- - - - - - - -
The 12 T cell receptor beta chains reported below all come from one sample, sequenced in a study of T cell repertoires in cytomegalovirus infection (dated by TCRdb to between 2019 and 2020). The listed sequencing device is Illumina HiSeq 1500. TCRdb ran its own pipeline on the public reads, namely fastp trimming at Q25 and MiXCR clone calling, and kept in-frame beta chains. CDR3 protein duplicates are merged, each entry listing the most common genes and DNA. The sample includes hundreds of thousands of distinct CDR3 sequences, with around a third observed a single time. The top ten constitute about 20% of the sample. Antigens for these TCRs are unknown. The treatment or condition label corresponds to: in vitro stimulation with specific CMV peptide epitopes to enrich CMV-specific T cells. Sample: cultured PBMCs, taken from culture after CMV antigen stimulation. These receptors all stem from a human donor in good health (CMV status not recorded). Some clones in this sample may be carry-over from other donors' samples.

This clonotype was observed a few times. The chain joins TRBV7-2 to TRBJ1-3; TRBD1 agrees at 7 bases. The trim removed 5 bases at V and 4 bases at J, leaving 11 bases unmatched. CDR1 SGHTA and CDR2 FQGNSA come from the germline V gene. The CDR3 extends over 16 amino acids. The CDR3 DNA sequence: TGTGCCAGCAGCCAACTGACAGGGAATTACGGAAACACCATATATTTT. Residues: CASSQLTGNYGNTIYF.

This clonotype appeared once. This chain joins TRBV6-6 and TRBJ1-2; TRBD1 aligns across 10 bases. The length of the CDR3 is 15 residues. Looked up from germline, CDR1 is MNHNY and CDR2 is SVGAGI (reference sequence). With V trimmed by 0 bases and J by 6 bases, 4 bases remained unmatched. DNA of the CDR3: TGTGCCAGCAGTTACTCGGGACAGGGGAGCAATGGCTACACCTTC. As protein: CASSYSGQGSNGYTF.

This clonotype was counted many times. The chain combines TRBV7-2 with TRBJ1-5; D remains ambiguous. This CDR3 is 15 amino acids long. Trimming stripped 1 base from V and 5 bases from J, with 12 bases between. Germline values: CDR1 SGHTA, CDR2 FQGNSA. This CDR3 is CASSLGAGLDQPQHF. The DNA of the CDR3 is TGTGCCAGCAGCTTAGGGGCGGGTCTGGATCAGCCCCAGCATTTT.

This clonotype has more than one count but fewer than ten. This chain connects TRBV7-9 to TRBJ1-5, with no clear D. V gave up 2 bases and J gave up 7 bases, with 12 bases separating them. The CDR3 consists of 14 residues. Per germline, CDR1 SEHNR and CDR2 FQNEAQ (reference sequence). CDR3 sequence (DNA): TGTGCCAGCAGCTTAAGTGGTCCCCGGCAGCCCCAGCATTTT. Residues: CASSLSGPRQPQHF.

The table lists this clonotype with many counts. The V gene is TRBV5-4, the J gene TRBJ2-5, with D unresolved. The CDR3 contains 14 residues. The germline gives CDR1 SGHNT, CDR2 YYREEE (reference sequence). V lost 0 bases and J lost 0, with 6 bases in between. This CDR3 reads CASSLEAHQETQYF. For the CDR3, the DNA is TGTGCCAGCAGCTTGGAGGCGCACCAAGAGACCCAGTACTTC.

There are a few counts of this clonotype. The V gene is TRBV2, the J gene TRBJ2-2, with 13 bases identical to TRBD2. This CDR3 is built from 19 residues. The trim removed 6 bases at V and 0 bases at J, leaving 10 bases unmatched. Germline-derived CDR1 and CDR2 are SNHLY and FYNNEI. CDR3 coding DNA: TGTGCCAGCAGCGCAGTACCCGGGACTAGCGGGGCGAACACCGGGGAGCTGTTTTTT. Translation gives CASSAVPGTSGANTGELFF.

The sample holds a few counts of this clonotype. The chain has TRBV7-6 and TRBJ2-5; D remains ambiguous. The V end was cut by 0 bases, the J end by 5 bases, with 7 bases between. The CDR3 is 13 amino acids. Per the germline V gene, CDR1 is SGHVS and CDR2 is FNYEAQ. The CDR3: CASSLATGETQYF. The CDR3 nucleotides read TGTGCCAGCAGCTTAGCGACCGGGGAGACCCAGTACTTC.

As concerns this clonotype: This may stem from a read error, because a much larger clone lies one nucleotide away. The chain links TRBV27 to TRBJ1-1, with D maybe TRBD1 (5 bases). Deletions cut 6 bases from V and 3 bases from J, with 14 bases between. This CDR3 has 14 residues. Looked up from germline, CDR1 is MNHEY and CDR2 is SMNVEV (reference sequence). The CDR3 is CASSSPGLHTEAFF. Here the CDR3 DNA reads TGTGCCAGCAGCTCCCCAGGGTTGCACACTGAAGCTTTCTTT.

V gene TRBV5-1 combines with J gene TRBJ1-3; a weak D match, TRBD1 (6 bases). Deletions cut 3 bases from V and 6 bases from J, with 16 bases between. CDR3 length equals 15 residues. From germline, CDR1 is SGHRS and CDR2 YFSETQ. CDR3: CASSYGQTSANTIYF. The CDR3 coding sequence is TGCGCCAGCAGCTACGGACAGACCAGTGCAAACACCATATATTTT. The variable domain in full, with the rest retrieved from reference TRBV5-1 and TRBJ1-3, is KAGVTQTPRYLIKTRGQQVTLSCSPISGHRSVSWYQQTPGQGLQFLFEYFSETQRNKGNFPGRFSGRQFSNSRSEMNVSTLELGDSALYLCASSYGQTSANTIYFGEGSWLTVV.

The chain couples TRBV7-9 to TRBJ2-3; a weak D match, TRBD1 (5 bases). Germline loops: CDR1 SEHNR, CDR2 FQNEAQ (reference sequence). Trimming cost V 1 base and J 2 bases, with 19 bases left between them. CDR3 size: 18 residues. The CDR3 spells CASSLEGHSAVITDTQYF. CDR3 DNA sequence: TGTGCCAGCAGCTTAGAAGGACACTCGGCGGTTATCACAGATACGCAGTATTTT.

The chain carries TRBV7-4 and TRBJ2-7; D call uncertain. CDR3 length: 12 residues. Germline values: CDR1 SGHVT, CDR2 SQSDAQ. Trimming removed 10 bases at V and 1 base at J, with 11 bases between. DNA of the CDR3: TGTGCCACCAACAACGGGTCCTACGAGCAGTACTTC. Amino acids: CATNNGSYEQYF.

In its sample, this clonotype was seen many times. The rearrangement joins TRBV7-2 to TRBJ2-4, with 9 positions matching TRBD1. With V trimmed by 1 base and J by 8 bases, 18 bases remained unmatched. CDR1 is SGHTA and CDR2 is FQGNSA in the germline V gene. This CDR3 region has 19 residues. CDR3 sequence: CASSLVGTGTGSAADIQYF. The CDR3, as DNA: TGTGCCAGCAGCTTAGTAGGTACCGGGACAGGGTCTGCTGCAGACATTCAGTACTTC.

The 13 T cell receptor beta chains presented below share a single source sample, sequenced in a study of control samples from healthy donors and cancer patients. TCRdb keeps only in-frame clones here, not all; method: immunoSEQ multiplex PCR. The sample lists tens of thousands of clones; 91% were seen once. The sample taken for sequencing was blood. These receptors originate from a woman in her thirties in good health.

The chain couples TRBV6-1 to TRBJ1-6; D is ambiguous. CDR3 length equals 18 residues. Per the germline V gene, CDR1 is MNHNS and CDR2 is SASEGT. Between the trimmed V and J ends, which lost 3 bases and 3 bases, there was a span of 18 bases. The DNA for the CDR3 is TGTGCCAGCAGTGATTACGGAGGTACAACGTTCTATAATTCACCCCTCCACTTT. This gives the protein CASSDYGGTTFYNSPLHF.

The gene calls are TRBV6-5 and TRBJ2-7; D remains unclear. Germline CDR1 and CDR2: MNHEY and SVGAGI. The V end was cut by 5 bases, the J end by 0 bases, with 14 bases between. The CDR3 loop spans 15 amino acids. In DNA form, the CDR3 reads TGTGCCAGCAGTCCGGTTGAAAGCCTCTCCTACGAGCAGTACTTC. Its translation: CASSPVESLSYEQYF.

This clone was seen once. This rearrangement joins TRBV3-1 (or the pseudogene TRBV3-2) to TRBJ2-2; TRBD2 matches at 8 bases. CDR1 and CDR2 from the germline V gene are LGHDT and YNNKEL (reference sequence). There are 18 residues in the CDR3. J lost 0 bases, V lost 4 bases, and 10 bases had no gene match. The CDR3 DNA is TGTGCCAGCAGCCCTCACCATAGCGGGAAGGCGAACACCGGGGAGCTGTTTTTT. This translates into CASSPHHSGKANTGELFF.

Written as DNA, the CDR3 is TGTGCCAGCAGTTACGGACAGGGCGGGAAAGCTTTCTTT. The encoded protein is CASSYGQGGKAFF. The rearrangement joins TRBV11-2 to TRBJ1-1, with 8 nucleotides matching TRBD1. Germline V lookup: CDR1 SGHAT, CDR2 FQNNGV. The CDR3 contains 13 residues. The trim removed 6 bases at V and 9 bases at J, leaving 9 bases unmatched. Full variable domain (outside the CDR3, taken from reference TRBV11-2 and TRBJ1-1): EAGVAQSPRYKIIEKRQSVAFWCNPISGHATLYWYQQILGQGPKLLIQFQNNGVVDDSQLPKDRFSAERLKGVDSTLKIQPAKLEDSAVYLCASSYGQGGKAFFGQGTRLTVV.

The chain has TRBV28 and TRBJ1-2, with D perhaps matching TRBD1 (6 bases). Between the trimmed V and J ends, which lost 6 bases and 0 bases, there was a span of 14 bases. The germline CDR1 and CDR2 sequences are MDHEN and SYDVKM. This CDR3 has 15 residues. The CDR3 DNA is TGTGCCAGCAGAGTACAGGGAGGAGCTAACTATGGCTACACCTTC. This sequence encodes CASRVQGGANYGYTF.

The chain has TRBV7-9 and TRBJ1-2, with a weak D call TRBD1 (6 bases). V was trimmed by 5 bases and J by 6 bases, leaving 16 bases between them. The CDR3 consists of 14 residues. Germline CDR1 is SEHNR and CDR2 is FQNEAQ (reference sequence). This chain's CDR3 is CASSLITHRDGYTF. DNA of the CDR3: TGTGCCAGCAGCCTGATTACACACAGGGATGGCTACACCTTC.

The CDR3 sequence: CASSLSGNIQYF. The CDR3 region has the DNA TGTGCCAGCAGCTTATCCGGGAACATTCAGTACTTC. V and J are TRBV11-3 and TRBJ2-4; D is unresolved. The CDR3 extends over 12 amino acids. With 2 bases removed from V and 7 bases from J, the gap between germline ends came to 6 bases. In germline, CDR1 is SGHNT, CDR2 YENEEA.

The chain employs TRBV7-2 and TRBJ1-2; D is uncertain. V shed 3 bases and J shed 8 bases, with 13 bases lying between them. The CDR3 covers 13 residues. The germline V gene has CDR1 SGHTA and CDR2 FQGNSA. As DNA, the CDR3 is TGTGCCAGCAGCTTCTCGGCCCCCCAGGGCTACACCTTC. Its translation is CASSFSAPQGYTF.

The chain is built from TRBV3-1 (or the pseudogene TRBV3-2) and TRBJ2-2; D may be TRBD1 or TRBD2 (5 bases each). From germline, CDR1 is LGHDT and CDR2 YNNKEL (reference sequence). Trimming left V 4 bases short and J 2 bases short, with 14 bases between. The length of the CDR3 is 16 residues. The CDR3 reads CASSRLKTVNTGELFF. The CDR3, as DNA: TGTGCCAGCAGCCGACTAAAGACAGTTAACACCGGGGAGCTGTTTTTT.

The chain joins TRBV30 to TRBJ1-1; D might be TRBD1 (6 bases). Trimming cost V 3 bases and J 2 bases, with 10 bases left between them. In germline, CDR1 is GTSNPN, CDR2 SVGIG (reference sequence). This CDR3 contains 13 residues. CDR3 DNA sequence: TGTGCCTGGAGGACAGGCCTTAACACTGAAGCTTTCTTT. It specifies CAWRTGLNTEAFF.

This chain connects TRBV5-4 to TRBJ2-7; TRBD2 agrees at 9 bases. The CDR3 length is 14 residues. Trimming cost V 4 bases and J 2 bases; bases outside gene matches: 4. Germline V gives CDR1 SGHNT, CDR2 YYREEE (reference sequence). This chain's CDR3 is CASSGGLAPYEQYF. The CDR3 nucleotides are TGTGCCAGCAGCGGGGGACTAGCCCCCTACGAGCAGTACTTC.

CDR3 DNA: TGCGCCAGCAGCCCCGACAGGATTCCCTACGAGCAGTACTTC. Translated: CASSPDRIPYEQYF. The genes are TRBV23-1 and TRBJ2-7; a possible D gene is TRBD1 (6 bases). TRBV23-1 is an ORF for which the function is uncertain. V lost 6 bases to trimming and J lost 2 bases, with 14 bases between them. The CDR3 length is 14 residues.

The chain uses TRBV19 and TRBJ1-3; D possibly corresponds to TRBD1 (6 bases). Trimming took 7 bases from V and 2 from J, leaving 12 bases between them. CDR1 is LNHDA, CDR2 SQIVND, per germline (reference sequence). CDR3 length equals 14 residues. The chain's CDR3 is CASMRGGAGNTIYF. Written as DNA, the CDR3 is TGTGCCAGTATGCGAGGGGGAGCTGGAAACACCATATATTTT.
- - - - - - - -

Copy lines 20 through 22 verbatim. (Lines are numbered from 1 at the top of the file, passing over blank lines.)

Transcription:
The chain has TRBV7-9 and TRBJ1-2, with a weak D call TRBD1 (6 bases). V was trimmed by 5 bases and J by 6 bases, leaving 16 bases between them. The CDR3 consists of 14 residues. Germline CDR1 is SEHNR and CDR2 is FQNEAQ (reference sequence). This chain's CDR3 is CASSLITHRDGYTF. DNA of the CDR3: TGTGCCAGCAGCCTGATTACACACAGGGATGGCTACACCTTC.

The CDR3 sequence: CASSLSGNIQYF. The CDR3 region has the DNA TGTGCCAGCAGCTTATCCGGGAACATTCAGTACTTC. V and J are TRBV11-3 and TRBJ2-4; D is unresolved. The CDR3 extends over 12 amino acids. With 2 bases removed from V and 7 bases from J, the gap between germline ends came to 6 bases. In germline, CDR1 is SGHNT, CDR2 YENEEA.

The chain employs TRBV7-2 and TRBJ1-2; D is uncertain. V shed 3 bases and J shed 8 bases, with 13 bases lying between them. The CDR3 covers 13 residues. The germline V gene has CDR1 SGHTA and CDR2 FQGNSA. As DNA, the CDR3 is TGTGCCAGCAGCTTCTCGGCCCCCCAGGGCTACACCTTC. Its translation is CASSFSAPQGYTF.